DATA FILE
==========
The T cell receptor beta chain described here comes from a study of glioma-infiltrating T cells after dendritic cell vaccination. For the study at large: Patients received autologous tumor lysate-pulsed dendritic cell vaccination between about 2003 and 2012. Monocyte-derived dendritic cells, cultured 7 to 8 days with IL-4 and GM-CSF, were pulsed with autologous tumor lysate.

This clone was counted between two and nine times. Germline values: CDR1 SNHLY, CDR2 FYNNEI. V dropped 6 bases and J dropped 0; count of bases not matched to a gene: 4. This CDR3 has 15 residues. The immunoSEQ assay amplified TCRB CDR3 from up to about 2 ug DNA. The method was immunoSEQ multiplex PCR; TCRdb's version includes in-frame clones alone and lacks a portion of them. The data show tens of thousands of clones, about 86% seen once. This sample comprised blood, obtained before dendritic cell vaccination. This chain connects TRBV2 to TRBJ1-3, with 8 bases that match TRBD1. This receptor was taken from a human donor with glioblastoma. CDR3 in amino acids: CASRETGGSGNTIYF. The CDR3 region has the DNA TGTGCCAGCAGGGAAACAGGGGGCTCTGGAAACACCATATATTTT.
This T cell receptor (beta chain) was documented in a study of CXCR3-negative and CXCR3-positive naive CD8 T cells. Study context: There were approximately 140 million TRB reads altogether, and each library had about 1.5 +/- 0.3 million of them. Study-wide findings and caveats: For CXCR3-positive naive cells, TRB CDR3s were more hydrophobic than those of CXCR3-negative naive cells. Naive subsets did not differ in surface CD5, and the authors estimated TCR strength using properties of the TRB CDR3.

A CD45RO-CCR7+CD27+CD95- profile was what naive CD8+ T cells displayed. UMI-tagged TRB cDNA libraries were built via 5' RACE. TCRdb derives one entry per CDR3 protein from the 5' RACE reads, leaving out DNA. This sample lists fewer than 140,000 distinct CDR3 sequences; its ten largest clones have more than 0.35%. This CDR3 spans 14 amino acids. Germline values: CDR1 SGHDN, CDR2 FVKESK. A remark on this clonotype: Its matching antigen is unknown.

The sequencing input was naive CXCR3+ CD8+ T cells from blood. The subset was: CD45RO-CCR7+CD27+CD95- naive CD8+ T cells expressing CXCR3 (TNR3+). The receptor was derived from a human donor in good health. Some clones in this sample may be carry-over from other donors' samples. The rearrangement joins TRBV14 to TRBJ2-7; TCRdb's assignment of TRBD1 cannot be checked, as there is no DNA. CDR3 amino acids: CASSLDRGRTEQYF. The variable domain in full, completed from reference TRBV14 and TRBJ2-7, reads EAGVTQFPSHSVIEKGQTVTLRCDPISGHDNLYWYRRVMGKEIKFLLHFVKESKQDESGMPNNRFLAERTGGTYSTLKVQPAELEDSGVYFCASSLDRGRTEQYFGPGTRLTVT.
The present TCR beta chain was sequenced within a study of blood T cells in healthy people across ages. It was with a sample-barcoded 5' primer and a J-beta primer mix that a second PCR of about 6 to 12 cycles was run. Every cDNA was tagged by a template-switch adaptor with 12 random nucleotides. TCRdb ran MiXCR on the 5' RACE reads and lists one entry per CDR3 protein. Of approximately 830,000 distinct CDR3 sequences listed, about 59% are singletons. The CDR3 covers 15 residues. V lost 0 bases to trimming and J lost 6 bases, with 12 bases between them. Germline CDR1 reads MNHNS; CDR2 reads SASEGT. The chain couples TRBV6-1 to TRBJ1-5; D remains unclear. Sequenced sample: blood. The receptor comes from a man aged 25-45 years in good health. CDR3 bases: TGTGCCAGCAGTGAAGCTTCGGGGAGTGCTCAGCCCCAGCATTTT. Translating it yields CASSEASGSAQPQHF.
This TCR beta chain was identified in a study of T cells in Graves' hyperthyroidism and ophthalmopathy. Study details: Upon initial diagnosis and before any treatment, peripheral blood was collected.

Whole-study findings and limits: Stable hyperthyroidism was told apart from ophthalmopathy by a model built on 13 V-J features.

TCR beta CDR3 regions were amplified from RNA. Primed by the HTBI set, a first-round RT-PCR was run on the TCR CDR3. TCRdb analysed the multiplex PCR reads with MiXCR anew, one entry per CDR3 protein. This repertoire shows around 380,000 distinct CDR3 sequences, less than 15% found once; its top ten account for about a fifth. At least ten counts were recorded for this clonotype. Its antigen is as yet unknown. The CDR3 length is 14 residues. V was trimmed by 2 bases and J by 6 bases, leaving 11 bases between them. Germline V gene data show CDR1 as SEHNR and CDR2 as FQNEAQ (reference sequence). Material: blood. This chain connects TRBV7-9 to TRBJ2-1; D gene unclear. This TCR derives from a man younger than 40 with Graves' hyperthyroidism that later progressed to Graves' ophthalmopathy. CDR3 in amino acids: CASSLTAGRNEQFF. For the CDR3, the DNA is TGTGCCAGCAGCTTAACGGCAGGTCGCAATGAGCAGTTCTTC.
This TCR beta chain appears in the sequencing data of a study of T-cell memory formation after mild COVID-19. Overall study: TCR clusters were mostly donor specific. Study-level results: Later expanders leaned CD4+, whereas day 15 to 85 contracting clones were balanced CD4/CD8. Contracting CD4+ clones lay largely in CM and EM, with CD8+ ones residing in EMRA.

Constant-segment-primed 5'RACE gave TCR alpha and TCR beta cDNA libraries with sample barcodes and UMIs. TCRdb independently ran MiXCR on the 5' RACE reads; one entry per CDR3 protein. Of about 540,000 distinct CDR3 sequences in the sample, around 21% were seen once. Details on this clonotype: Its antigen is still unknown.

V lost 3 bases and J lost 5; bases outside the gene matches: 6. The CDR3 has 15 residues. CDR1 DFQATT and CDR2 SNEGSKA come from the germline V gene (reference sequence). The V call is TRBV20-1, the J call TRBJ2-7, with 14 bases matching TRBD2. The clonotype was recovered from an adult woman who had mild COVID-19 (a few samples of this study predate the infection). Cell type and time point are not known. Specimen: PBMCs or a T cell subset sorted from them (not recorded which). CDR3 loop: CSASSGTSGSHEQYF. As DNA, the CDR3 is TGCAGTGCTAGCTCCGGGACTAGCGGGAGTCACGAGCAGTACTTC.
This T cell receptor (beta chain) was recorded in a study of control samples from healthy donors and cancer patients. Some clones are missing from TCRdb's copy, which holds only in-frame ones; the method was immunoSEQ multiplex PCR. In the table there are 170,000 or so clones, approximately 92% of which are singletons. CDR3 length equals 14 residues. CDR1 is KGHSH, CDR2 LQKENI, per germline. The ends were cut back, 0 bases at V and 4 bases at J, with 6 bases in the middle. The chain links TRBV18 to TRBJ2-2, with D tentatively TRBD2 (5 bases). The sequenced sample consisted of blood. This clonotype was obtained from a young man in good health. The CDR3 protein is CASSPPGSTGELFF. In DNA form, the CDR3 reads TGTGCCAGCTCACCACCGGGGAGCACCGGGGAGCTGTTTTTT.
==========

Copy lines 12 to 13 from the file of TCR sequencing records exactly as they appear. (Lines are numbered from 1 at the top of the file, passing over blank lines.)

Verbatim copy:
V lost 3 bases and J lost 5; bases outside the gene matches: 6. The CDR3 has 15 residues. CDR1 DFQATT and CDR2 SNEGSKA come from the germline V gene (reference sequence). The V call is TRBV20-1, the J call TRBJ2-7, with 14 bases matching TRBD2. The clonotype was recovered from an adult woman who had mild COVID-19 (a few samples of this study predate the infection). Cell type and time point are not known. Specimen: PBMCs or a T cell subset sorted from them (not recorded which). CDR3 loop: CSASSGTSGSHEQYF. As DNA, the CDR3 is TGCAGTGCTAGCTCCGGGACTAGCGGGAGTCACGAGCAGTACTTC.
This T cell receptor (beta chain) was recorded in a study of control samples from healthy donors and cancer patients. Some clones are missing from TCRdb's copy, which holds only in-frame ones; the method was immunoSEQ multiplex PCR. In the table there are 170,000 or so clones, approximately 92% of which are singletons. CDR3 length equals 14 residues. CDR1 is KGHSH, CDR2 LQKENI, per germline. The ends were cut back, 0 bases at V and 4 bases at J, with 6 bases in the middle. The chain links TRBV18 to TRBJ2-2, with D tentatively TRBD2 (5 bases). The sequenced sample consisted of blood. This clonotype was obtained from a young man in good health. The CDR3 protein is CASSPPGSTGELFF. In DNA form, the CDR3 reads TGTGCCAGCTCACCACCGGGGAGCACCGGGGAGCTGTTTTTT.